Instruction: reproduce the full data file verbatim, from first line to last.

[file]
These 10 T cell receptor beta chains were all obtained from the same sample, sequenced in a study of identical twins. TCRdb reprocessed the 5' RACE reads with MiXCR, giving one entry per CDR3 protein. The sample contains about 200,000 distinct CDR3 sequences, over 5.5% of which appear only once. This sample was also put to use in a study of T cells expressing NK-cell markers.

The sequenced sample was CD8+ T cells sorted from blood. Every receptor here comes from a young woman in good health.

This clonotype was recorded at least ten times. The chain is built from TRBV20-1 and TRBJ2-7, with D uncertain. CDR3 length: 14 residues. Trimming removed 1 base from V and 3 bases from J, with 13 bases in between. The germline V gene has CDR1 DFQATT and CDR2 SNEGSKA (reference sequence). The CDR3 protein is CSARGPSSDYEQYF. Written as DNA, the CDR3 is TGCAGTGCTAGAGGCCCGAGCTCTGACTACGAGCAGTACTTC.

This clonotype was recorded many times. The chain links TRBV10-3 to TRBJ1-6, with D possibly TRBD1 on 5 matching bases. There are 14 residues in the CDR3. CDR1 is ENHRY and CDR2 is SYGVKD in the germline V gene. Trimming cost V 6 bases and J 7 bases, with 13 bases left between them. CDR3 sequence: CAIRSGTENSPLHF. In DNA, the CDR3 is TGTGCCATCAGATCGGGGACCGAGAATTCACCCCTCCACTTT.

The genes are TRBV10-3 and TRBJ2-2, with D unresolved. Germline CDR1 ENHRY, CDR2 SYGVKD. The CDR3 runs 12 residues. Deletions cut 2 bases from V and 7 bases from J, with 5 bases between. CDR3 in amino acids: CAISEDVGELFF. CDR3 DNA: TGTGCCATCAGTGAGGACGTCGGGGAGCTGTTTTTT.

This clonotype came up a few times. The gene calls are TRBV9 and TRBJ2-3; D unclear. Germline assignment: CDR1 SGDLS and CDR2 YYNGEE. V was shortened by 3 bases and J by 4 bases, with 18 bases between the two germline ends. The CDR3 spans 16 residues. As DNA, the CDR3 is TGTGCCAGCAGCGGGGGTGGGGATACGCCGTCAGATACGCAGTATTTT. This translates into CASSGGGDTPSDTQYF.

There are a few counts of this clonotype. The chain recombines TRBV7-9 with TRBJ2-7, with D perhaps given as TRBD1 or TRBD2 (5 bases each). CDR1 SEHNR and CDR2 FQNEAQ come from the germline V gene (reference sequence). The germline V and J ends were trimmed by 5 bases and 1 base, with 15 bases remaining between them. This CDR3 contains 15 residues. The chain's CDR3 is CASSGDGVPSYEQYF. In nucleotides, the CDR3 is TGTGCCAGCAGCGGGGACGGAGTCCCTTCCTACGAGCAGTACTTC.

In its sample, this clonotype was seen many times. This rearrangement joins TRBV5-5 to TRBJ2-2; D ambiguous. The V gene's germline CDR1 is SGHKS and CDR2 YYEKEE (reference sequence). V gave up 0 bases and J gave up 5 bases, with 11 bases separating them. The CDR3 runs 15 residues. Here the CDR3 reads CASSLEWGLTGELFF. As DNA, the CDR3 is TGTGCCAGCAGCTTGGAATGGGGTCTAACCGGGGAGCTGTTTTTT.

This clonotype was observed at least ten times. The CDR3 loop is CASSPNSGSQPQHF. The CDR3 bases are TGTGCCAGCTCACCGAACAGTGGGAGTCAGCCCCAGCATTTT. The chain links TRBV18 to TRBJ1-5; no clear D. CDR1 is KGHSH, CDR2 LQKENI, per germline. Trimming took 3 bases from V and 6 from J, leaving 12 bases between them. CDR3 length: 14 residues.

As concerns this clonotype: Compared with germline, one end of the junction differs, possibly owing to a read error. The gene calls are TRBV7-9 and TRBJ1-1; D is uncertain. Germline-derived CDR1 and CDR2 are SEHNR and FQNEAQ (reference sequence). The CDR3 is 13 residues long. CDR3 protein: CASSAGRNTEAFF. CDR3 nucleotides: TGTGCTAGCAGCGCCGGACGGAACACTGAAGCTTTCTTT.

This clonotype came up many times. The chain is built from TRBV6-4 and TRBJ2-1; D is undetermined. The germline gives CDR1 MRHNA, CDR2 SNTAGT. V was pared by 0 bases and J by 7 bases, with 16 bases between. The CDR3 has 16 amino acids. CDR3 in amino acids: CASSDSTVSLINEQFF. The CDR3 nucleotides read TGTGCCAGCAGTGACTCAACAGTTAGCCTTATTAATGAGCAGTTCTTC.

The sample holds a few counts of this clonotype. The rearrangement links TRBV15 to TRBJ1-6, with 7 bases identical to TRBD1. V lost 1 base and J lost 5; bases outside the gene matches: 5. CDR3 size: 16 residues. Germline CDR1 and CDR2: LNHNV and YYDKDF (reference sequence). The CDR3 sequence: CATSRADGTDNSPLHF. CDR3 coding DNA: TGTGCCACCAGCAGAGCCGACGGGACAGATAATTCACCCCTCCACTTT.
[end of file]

These 10 T cell receptor beta chains were all obtained from the same sample, sequenced in a study of identical twins. TCRdb reprocessed the 5' RACE reads with MiXCR, giving one entry per CDR3 protein. The sample contains about 200,000 distinct CDR3 sequences, over 5.5% of which appear only once. This sample was also put to use in a study of T cells expressing NK-cell markers.

The sequenced sample was CD8+ T cells sorted from blood. Every receptor here comes from a young woman in good health.

This clonotype was recorded at least ten times. The chain is built from TRBV20-1 and TRBJ2-7, with D uncertain. CDR3 length: 14 residues. Trimming removed 1 base from V and 3 bases from J, with 13 bases in between. The germline V gene has CDR1 DFQATT and CDR2 SNEGSKA (reference sequence). The CDR3 protein is CSARGPSSDYEQYF. Written as DNA, the CDR3 is TGCAGTGCTAGAGGCCCGAGCTCTGACTACGAGCAGTACTTC.

This clonotype was recorded many times. The chain links TRBV10-3 to TRBJ1-6, with D possibly TRBD1 on 5 matching bases. There are 14 residues in the CDR3. CDR1 is ENHRY and CDR2 is SYGVKD in the germline V gene. Trimming cost V 6 bases and J 7 bases, with 13 bases left between them. CDR3 sequence: CAIRSGTENSPLHF. In DNA, the CDR3 is TGTGCCATCAGATCGGGGACCGAGAATTCACCCCTCCACTTT.

The genes are TRBV10-3 and TRBJ2-2, with D unresolved. Germline CDR1 ENHRY, CDR2 SYGVKD. The CDR3 runs 12 residues. Deletions cut 2 bases from V and 7 bases from J, with 5 bases between. CDR3 in amino acids: CAISEDVGELFF. CDR3 DNA: TGTGCCATCAGTGAGGACGTCGGGGAGCTGTTTTTT.

This clonotype came up a few times. The gene calls are TRBV9 and TRBJ2-3; D unclear. Germline assignment: CDR1 SGDLS and CDR2 YYNGEE. V was shortened by 3 bases and J by 4 bases, with 18 bases between the two germline ends. The CDR3 spans 16 residues. As DNA, the CDR3 is TGTGCCAGCAGCGGGGGTGGGGATACGCCGTCAGATACGCAGTATTTT. This translates into CASSGGGDTPSDTQYF.

There are a few counts of this clonotype. The chain recombines TRBV7-9 with TRBJ2-7, with D perhaps given as TRBD1 or TRBD2 (5 bases each). CDR1 SEHNR and CDR2 FQNEAQ come from the germline V gene (reference sequence). The germline V and J ends were trimmed by 5 bases and 1 base, with 15 bases remaining between them. This CDR3 contains 15 residues. The chain's CDR3 is CASSGDGVPSYEQYF. In nucleotides, the CDR3 is TGTGCCAGCAGCGGGGACGGAGTCCCTTCCTACGAGCAGTACTTC.

In its sample, this clonotype was seen many times. This rearrangement joins TRBV5-5 to TRBJ2-2; D ambiguous. The V gene's germline CDR1 is SGHKS and CDR2 YYEKEE (reference sequence). V gave up 0 bases and J gave up 5 bases, with 11 bases separating them. The CDR3 runs 15 residues. Here the CDR3 reads CASSLEWGLTGELFF. As DNA, the CDR3 is TGTGCCAGCAGCTTGGAATGGGGTCTAACCGGGGAGCTGTTTTTT.

This clonotype was observed at least ten times. The CDR3 loop is CASSPNSGSQPQHF. The CDR3 bases are TGTGCCAGCTCACCGAACAGTGGGAGTCAGCCCCAGCATTTT. The chain links TRBV18 to TRBJ1-5; no clear D. CDR1 is KGHSH, CDR2 LQKENI, per germline. Trimming took 3 bases from V and 6 from J, leaving 12 bases between them. CDR3 length: 14 residues.

As concerns this clonotype: Compared with germline, one end of the junction differs, possibly owing to a read error. The gene calls are TRBV7-9 and TRBJ1-1; D is uncertain. Germline-derived CDR1 and CDR2 are SEHNR and FQNEAQ (reference sequence). The CDR3 is 13 residues long. CDR3 protein: CASSAGRNTEAFF. CDR3 nucleotides: TGTGCTAGCAGCGCCGGACGGAACACTGAAGCTTTCTTT.

This clonotype came up many times. The chain is built from TRBV6-4 and TRBJ2-1; D is undetermined. The germline gives CDR1 MRHNA, CDR2 SNTAGT. V was pared by 0 bases and J by 7 bases, with 16 bases between. The CDR3 has 16 amino acids. CDR3 in amino acids: CASSDSTVSLINEQFF. The CDR3 nucleotides read TGTGCCAGCAGTGACTCAACAGTTAGCCTTATTAATGAGCAGTTCTTC.

The sample holds a few counts of this clonotype. The rearrangement links TRBV15 to TRBJ1-6, with 7 bases identical to TRBD1. V lost 1 base and J lost 5; bases outside the gene matches: 5. CDR3 size: 16 residues. Germline CDR1 and CDR2: LNHNV and YYDKDF (reference sequence). The CDR3 sequence: CATSRADGTDNSPLHF. CDR3 coding DNA: TGTGCCACCAGCAGAGCCGACGGGACAGATAATTCACCCCTCCACTTT.